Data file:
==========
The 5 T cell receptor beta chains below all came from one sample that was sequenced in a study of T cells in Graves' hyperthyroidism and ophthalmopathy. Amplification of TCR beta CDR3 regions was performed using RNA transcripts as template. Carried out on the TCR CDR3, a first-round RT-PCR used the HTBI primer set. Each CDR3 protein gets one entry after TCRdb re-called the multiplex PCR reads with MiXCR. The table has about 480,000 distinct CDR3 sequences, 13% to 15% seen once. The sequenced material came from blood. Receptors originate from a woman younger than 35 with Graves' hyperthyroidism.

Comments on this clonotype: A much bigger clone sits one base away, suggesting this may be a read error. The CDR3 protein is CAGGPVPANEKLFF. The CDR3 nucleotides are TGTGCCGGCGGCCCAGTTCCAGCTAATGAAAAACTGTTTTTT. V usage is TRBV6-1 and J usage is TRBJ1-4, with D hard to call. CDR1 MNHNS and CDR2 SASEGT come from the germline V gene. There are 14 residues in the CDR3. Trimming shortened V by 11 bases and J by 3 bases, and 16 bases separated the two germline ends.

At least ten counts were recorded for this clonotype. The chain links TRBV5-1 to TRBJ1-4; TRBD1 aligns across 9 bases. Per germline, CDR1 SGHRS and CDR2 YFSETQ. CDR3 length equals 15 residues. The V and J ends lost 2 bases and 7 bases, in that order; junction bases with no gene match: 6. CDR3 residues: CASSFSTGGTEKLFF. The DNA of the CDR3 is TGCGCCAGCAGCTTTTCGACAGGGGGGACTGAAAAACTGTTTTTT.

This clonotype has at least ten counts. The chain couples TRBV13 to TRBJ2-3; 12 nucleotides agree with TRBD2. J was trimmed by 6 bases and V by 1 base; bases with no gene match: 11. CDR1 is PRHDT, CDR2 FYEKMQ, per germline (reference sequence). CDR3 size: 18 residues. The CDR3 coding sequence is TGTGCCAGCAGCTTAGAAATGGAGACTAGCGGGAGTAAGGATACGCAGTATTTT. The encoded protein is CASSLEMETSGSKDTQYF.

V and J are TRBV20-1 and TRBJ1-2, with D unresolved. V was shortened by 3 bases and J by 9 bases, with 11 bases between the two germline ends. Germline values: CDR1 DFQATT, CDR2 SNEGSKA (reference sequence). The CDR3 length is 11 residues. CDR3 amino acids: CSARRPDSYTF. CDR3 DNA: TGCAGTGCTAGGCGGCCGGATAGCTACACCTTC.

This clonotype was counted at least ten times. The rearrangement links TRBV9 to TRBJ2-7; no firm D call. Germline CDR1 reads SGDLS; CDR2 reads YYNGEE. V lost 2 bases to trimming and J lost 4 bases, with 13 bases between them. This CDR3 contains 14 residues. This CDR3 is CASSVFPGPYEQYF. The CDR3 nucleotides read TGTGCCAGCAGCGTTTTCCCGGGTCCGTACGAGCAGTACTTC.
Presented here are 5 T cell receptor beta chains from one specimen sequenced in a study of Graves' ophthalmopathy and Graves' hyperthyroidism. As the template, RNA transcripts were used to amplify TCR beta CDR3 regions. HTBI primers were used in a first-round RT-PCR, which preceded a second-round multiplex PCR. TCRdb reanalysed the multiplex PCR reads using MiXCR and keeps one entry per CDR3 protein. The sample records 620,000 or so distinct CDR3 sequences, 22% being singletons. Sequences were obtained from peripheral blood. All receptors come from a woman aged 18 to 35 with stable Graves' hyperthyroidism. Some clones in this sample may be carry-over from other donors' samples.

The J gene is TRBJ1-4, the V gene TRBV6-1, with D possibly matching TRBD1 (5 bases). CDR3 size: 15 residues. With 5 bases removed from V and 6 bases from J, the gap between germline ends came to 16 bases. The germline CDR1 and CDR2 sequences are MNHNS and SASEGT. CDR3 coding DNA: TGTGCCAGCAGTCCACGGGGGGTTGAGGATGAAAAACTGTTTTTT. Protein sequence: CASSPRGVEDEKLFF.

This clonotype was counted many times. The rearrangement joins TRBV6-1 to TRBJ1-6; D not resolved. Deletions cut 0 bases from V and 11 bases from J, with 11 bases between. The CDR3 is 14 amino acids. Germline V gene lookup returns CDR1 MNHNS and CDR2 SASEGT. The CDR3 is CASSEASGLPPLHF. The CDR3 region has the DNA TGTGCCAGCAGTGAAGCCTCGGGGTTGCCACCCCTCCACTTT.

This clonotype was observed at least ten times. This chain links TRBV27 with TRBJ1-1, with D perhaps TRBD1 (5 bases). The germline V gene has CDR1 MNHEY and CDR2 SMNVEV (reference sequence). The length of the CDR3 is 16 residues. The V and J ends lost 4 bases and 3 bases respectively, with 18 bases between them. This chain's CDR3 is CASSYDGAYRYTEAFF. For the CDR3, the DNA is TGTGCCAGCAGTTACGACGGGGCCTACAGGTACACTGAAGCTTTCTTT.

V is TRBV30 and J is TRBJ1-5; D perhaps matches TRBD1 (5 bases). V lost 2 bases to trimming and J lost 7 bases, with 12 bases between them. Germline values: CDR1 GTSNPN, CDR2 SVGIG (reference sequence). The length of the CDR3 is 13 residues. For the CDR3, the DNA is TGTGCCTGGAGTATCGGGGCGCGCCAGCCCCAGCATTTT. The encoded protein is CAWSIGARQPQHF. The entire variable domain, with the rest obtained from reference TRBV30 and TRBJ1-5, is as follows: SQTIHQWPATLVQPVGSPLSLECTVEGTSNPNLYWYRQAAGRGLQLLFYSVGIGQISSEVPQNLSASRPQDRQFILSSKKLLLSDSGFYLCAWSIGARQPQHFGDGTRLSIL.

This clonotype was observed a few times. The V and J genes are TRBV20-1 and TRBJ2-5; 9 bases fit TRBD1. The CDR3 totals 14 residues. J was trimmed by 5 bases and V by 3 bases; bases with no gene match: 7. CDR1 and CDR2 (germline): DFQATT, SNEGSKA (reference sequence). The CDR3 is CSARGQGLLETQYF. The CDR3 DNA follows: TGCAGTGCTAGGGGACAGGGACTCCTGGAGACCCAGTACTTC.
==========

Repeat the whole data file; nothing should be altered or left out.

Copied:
The 5 T cell receptor beta chains below all came from one sample that was sequenced in a study of T cells in Graves' hyperthyroidism and ophthalmopathy. Amplification of TCR beta CDR3 regions was performed using RNA transcripts as template. Carried out on the TCR CDR3, a first-round RT-PCR used the HTBI primer set. Each CDR3 protein gets one entry after TCRdb re-called the multiplex PCR reads with MiXCR. The table has about 480,000 distinct CDR3 sequences, 13% to 15% seen once. The sequenced material came from blood. Receptors originate from a woman younger than 35 with Graves' hyperthyroidism.

Comments on this clonotype: A much bigger clone sits one base away, suggesting this may be a read error. The CDR3 protein is CAGGPVPANEKLFF. The CDR3 nucleotides are TGTGCCGGCGGCCCAGTTCCAGCTAATGAAAAACTGTTTTTT. V usage is TRBV6-1 and J usage is TRBJ1-4, with D hard to call. CDR1 MNHNS and CDR2 SASEGT come from the germline V gene. There are 14 residues in the CDR3. Trimming shortened V by 11 bases and J by 3 bases, and 16 bases separated the two germline ends.

At least ten counts were recorded for this clonotype. The chain links TRBV5-1 to TRBJ1-4; TRBD1 aligns across 9 bases. Per germline, CDR1 SGHRS and CDR2 YFSETQ. CDR3 length equals 15 residues. The V and J ends lost 2 bases and 7 bases, in that order; junction bases with no gene match: 6. CDR3 residues: CASSFSTGGTEKLFF. The DNA of the CDR3 is TGCGCCAGCAGCTTTTCGACAGGGGGGACTGAAAAACTGTTTTTT.

This clonotype has at least ten counts. The chain couples TRBV13 to TRBJ2-3; 12 nucleotides agree with TRBD2. J was trimmed by 6 bases and V by 1 base; bases with no gene match: 11. CDR1 is PRHDT, CDR2 FYEKMQ, per germline (reference sequence). CDR3 size: 18 residues. The CDR3 coding sequence is TGTGCCAGCAGCTTAGAAATGGAGACTAGCGGGAGTAAGGATACGCAGTATTTT. The encoded protein is CASSLEMETSGSKDTQYF.

V and J are TRBV20-1 and TRBJ1-2, with D unresolved. V was shortened by 3 bases and J by 9 bases, with 11 bases between the two germline ends. Germline values: CDR1 DFQATT, CDR2 SNEGSKA (reference sequence). The CDR3 length is 11 residues. CDR3 amino acids: CSARRPDSYTF. CDR3 DNA: TGCAGTGCTAGGCGGCCGGATAGCTACACCTTC.

This clonotype was counted at least ten times. The rearrangement links TRBV9 to TRBJ2-7; no firm D call. Germline CDR1 reads SGDLS; CDR2 reads YYNGEE. V lost 2 bases to trimming and J lost 4 bases, with 13 bases between them. This CDR3 contains 14 residues. This CDR3 is CASSVFPGPYEQYF. The CDR3 nucleotides read TGTGCCAGCAGCGTTTTCCCGGGTCCGTACGAGCAGTACTTC.
Presented here are 5 T cell receptor beta chains from one specimen sequenced in a study of Graves' ophthalmopathy and Graves' hyperthyroidism. As the template, RNA transcripts were used to amplify TCR beta CDR3 regions. HTBI primers were used in a first-round RT-PCR, which preceded a second-round multiplex PCR. TCRdb reanalysed the multiplex PCR reads using MiXCR and keeps one entry per CDR3 protein. The sample records 620,000 or so distinct CDR3 sequences, 22% being singletons. Sequences were obtained from peripheral blood. All receptors come from a woman aged 18 to 35 with stable Graves' hyperthyroidism. Some clones in this sample may be carry-over from other donors' samples.

The J gene is TRBJ1-4, the V gene TRBV6-1, with D possibly matching TRBD1 (5 bases). CDR3 size: 15 residues. With 5 bases removed from V and 6 bases from J, the gap between germline ends came to 16 bases. The germline CDR1 and CDR2 sequences are MNHNS and SASEGT. CDR3 coding DNA: TGTGCCAGCAGTCCACGGGGGGTTGAGGATGAAAAACTGTTTTTT. Protein sequence: CASSPRGVEDEKLFF.

This clonotype was counted many times. The rearrangement joins TRBV6-1 to TRBJ1-6; D not resolved. Deletions cut 0 bases from V and 11 bases from J, with 11 bases between. The CDR3 is 14 amino acids. Germline V gene lookup returns CDR1 MNHNS and CDR2 SASEGT. The CDR3 is CASSEASGLPPLHF. The CDR3 region has the DNA TGTGCCAGCAGTGAAGCCTCGGGGTTGCCACCCCTCCACTTT.

This clonotype was observed at least ten times. This chain links TRBV27 with TRBJ1-1, with D perhaps TRBD1 (5 bases). The germline V gene has CDR1 MNHEY and CDR2 SMNVEV (reference sequence). The length of the CDR3 is 16 residues. The V and J ends lost 4 bases and 3 bases respectively, with 18 bases between them. This chain's CDR3 is CASSYDGAYRYTEAFF. For the CDR3, the DNA is TGTGCCAGCAGTTACGACGGGGCCTACAGGTACACTGAAGCTTTCTTT.

V is TRBV30 and J is TRBJ1-5; D perhaps matches TRBD1 (5 bases). V lost 2 bases to trimming and J lost 7 bases, with 12 bases between them. Germline values: CDR1 GTSNPN, CDR2 SVGIG (reference sequence). The length of the CDR3 is 13 residues. For the CDR3, the DNA is TGTGCCTGGAGTATCGGGGCGCGCCAGCCCCAGCATTTT. The encoded protein is CAWSIGARQPQHF. The entire variable domain, with the rest obtained from reference TRBV30 and TRBJ1-5, is as follows: SQTIHQWPATLVQPVGSPLSLECTVEGTSNPNLYWYRQAAGRGLQLLFYSVGIGQISSEVPQNLSASRPQDRQFILSSKKLLLSDSGFYLCAWSIGARQPQHFGDGTRLSIL.

This clonotype was observed a few times. The V and J genes are TRBV20-1 and TRBJ2-5; 9 bases fit TRBD1. The CDR3 totals 14 residues. J was trimmed by 5 bases and V by 3 bases; bases with no gene match: 7. CDR1 and CDR2 (germline): DFQATT, SNEGSKA (reference sequence). The CDR3 is CSARGQGLLETQYF. The CDR3 DNA follows: TGCAGTGCTAGGGGACAGGGACTCCTGGAGACCCAGTACTTC.